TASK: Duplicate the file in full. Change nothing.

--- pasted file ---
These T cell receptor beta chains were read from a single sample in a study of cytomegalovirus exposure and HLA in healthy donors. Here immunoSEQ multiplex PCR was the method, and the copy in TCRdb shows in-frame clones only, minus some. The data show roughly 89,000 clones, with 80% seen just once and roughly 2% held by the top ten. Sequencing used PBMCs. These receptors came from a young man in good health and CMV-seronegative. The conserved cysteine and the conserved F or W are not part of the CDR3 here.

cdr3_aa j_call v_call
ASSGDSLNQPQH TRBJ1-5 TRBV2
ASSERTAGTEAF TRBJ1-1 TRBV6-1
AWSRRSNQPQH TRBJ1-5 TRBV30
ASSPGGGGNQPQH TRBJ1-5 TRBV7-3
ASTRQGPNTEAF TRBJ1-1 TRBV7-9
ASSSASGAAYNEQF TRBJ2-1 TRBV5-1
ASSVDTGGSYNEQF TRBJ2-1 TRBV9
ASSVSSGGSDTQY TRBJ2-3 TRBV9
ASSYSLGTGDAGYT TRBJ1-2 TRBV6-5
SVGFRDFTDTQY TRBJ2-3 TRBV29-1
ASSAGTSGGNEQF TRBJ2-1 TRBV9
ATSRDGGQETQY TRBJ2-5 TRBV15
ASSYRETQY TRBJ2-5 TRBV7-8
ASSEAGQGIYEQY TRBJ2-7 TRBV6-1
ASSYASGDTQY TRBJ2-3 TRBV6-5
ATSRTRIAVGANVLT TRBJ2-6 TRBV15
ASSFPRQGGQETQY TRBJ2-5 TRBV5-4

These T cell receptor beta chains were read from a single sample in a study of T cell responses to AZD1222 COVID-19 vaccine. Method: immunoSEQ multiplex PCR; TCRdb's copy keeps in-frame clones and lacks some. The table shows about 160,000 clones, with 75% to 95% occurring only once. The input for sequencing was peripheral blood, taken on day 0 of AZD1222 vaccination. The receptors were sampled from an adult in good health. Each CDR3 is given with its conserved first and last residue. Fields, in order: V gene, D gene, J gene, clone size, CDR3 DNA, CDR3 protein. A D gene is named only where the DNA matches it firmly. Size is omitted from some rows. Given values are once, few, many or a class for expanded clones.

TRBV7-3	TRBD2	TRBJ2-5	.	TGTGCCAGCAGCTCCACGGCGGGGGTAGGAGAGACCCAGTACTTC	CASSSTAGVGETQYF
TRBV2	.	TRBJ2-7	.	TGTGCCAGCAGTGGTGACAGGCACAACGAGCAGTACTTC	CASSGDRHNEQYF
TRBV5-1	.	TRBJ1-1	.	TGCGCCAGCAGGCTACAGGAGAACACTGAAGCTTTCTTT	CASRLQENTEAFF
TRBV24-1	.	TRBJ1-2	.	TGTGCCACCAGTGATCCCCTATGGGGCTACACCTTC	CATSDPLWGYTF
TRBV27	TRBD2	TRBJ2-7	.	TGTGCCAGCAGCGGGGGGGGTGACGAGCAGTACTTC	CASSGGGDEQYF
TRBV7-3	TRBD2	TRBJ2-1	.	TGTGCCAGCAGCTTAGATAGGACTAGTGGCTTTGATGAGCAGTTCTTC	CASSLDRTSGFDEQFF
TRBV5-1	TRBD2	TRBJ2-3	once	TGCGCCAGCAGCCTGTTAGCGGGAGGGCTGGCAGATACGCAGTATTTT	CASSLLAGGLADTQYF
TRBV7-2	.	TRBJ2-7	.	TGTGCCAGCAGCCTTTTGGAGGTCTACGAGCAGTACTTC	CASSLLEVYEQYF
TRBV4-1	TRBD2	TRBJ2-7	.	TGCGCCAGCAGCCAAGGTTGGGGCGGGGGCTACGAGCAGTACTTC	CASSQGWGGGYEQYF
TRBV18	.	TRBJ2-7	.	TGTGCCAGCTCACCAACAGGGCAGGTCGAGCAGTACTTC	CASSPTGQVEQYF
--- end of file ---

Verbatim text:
These T cell receptor beta chains were read from a single sample in a study of cytomegalovirus exposure and HLA in healthy donors. Here immunoSEQ multiplex PCR was the method, and the copy in TCRdb shows in-frame clones only, minus some. The data show roughly 89,000 clones, with 80% seen just once and roughly 2% held by the top ten. Sequencing used PBMCs. These receptors came from a young man in good health and CMV-seronegative. The conserved cysteine and the conserved F or W are not part of the CDR3 here.

cdr3_aa j_call v_call
ASSGDSLNQPQH TRBJ1-5 TRBV2
ASSERTAGTEAF TRBJ1-1 TRBV6-1
AWSRRSNQPQH TRBJ1-5 TRBV30
ASSPGGGGNQPQH TRBJ1-5 TRBV7-3
ASTRQGPNTEAF TRBJ1-1 TRBV7-9
ASSSASGAAYNEQF TRBJ2-1 TRBV5-1
ASSVDTGGSYNEQF TRBJ2-1 TRBV9
ASSVSSGGSDTQY TRBJ2-3 TRBV9
ASSYSLGTGDAGYT TRBJ1-2 TRBV6-5
SVGFRDFTDTQY TRBJ2-3 TRBV29-1
ASSAGTSGGNEQF TRBJ2-1 TRBV9
ATSRDGGQETQY TRBJ2-5 TRBV15
ASSYRETQY TRBJ2-5 TRBV7-8
ASSEAGQGIYEQY TRBJ2-7 TRBV6-1
ASSYASGDTQY TRBJ2-3 TRBV6-5
ATSRTRIAVGANVLT TRBJ2-6 TRBV15
ASSFPRQGGQETQY TRBJ2-5 TRBV5-4

These T cell receptor beta chains were read from a single sample in a study of T cell responses to AZD1222 COVID-19 vaccine. Method: immunoSEQ multiplex PCR; TCRdb's copy keeps in-frame clones and lacks some. The table shows about 160,000 clones, with 75% to 95% occurring only once. The input for sequencing was peripheral blood, taken on day 0 of AZD1222 vaccination. The receptors were sampled from an adult in good health. Each CDR3 is given with its conserved first and last residue. Fields, in order: V gene, D gene, J gene, clone size, CDR3 DNA, CDR3 protein. A D gene is named only where the DNA matches it firmly. Size is omitted from some rows. Given values are once, few, many or a class for expanded clones.

TRBV7-3	TRBD2	TRBJ2-5	.	TGTGCCAGCAGCTCCACGGCGGGGGTAGGAGAGACCCAGTACTTC	CASSSTAGVGETQYF
TRBV2	.	TRBJ2-7	.	TGTGCCAGCAGTGGTGACAGGCACAACGAGCAGTACTTC	CASSGDRHNEQYF
TRBV5-1	.	TRBJ1-1	.	TGCGCCAGCAGGCTACAGGAGAACACTGAAGCTTTCTTT	CASRLQENTEAFF
TRBV24-1	.	TRBJ1-2	.	TGTGCCACCAGTGATCCCCTATGGGGCTACACCTTC	CATSDPLWGYTF
TRBV27	TRBD2	TRBJ2-7	.	TGTGCCAGCAGCGGGGGGGGTGACGAGCAGTACTTC	CASSGGGDEQYF
TRBV7-3	TRBD2	TRBJ2-1	.	TGTGCCAGCAGCTTAGATAGGACTAGTGGCTTTGATGAGCAGTTCTTC	CASSLDRTSGFDEQFF
TRBV5-1	TRBD2	TRBJ2-3	once	TGCGCCAGCAGCCTGTTAGCGGGAGGGCTGGCAGATACGCAGTATTTT	CASSLLAGGLADTQYF
TRBV7-2	.	TRBJ2-7	.	TGTGCCAGCAGCCTTTTGGAGGTCTACGAGCAGTACTTC	CASSLLEVYEQYF
TRBV4-1	TRBD2	TRBJ2-7	.	TGCGCCAGCAGCCAAGGTTGGGGCGGGGGCTACGAGCAGTACTTC	CASSQGWGGGYEQYF
TRBV18	.	TRBJ2-7	.	TGTGCCAGCTCACCAACAGGGCAGGTCGAGCAGTACTTC	CASSPTGQVEQYF